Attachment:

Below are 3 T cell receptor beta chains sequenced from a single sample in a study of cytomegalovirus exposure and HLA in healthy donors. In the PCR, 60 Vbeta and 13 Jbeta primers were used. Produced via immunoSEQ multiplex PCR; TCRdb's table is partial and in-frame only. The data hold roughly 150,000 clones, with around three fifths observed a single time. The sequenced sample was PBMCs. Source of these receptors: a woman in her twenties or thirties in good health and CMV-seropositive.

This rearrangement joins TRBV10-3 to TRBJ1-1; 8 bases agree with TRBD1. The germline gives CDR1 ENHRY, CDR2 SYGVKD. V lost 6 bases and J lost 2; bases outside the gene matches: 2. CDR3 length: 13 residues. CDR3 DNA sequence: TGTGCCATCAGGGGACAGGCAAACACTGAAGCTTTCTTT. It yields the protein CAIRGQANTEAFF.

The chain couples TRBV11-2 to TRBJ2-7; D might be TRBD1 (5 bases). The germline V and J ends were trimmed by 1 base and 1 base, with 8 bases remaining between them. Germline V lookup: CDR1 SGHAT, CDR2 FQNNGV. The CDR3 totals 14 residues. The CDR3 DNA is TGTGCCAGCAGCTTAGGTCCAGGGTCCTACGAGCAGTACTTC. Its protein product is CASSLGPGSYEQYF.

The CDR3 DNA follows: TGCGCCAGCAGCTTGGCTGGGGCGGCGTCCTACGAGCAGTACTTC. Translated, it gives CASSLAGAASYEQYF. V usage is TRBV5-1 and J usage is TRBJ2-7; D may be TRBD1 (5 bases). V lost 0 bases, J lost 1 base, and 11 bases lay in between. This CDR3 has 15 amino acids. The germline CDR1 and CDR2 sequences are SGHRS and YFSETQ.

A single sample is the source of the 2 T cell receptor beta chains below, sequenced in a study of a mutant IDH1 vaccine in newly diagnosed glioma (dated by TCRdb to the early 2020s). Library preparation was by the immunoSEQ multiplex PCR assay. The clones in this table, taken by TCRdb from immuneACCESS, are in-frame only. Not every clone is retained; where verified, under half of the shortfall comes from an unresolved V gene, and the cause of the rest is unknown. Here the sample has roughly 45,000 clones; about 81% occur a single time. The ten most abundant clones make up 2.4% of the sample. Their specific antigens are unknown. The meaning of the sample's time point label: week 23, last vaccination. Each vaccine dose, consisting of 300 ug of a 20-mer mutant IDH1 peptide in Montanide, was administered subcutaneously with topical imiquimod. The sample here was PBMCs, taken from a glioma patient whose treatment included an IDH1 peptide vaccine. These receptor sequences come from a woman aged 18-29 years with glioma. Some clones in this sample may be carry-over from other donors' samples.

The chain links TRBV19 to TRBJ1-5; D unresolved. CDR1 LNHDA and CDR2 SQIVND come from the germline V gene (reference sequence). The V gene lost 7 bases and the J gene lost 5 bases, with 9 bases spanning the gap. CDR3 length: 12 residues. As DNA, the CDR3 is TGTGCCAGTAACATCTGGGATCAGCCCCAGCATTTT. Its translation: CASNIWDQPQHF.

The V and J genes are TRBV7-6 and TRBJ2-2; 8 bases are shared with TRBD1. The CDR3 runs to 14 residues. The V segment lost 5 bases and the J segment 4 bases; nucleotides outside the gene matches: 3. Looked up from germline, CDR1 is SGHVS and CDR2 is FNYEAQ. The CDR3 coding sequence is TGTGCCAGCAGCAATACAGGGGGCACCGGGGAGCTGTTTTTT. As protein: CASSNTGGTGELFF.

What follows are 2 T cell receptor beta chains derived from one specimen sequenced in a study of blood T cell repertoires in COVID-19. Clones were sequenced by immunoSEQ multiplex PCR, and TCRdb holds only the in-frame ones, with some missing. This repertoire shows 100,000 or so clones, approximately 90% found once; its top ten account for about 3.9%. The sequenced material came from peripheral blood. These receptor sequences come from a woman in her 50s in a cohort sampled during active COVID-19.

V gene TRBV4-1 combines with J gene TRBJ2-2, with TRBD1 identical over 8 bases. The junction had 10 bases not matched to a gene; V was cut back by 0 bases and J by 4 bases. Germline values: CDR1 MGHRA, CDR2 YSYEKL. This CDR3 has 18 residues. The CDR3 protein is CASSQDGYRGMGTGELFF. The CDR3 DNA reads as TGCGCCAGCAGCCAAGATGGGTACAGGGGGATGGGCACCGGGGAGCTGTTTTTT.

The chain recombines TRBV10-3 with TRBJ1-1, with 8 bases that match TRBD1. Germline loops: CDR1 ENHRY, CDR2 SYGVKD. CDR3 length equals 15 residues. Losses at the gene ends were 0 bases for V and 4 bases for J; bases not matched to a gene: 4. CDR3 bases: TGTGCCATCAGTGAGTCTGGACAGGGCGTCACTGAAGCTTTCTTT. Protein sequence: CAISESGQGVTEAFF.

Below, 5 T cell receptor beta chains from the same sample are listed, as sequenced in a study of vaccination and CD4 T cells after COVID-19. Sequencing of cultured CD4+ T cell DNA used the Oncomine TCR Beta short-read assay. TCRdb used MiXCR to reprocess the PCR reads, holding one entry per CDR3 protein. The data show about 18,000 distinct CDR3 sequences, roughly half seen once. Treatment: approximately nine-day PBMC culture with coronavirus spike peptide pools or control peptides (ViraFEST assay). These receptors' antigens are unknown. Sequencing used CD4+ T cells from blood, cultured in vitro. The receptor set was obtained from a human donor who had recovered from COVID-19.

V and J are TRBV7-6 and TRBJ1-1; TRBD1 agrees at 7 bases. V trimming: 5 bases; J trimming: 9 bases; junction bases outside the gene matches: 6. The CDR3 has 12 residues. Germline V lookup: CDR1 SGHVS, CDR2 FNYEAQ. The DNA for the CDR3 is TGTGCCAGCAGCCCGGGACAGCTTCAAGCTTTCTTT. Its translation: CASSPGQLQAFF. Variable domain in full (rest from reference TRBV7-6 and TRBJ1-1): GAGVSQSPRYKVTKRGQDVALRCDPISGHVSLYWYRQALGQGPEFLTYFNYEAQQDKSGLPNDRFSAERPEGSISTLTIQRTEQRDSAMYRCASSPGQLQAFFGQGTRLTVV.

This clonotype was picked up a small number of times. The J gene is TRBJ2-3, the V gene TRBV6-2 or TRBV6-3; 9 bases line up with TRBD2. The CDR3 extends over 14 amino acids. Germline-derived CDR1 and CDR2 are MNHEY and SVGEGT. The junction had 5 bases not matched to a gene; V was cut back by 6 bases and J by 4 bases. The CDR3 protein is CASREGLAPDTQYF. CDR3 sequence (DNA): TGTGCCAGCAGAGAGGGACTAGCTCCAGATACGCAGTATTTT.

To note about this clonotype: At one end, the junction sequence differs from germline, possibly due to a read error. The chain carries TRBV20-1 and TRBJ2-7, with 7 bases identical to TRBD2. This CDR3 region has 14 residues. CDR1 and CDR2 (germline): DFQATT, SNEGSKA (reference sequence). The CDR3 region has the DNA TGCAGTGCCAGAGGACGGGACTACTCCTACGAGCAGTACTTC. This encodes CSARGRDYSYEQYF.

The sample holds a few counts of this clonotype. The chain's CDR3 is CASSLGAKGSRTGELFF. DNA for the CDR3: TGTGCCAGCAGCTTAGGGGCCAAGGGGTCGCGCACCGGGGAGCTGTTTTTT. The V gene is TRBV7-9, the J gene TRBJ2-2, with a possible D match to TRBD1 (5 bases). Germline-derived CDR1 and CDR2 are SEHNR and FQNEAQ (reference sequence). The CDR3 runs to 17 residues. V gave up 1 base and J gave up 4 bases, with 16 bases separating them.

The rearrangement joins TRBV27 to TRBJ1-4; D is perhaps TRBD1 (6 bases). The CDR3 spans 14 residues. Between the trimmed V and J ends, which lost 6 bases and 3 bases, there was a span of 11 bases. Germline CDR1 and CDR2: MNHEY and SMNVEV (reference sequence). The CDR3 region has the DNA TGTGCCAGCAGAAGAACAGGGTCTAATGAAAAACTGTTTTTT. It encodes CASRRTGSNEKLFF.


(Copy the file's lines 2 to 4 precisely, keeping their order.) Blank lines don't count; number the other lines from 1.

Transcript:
This rearrangement joins TRBV10-3 to TRBJ1-1; 8 bases agree with TRBD1. The germline gives CDR1 ENHRY, CDR2 SYGVKD. V lost 6 bases and J lost 2; bases outside the gene matches: 2. CDR3 length: 13 residues. CDR3 DNA sequence: TGTGCCATCAGGGGACAGGCAAACACTGAAGCTTTCTTT. It yields the protein CAIRGQANTEAFF.

The chain couples TRBV11-2 to TRBJ2-7; D might be TRBD1 (5 bases). The germline V and J ends were trimmed by 1 base and 1 base, with 8 bases remaining between them. Germline V lookup: CDR1 SGHAT, CDR2 FQNNGV. The CDR3 totals 14 residues. The CDR3 DNA is TGTGCCAGCAGCTTAGGTCCAGGGTCCTACGAGCAGTACTTC. Its protein product is CASSLGPGSYEQYF.

The CDR3 DNA follows: TGCGCCAGCAGCTTGGCTGGGGCGGCGTCCTACGAGCAGTACTTC. Translated, it gives CASSLAGAASYEQYF. V usage is TRBV5-1 and J usage is TRBJ2-7; D may be TRBD1 (5 bases). V lost 0 bases, J lost 1 base, and 11 bases lay in between. This CDR3 has 15 amino acids. The germline CDR1 and CDR2 sequences are SGHRS and YFSETQ.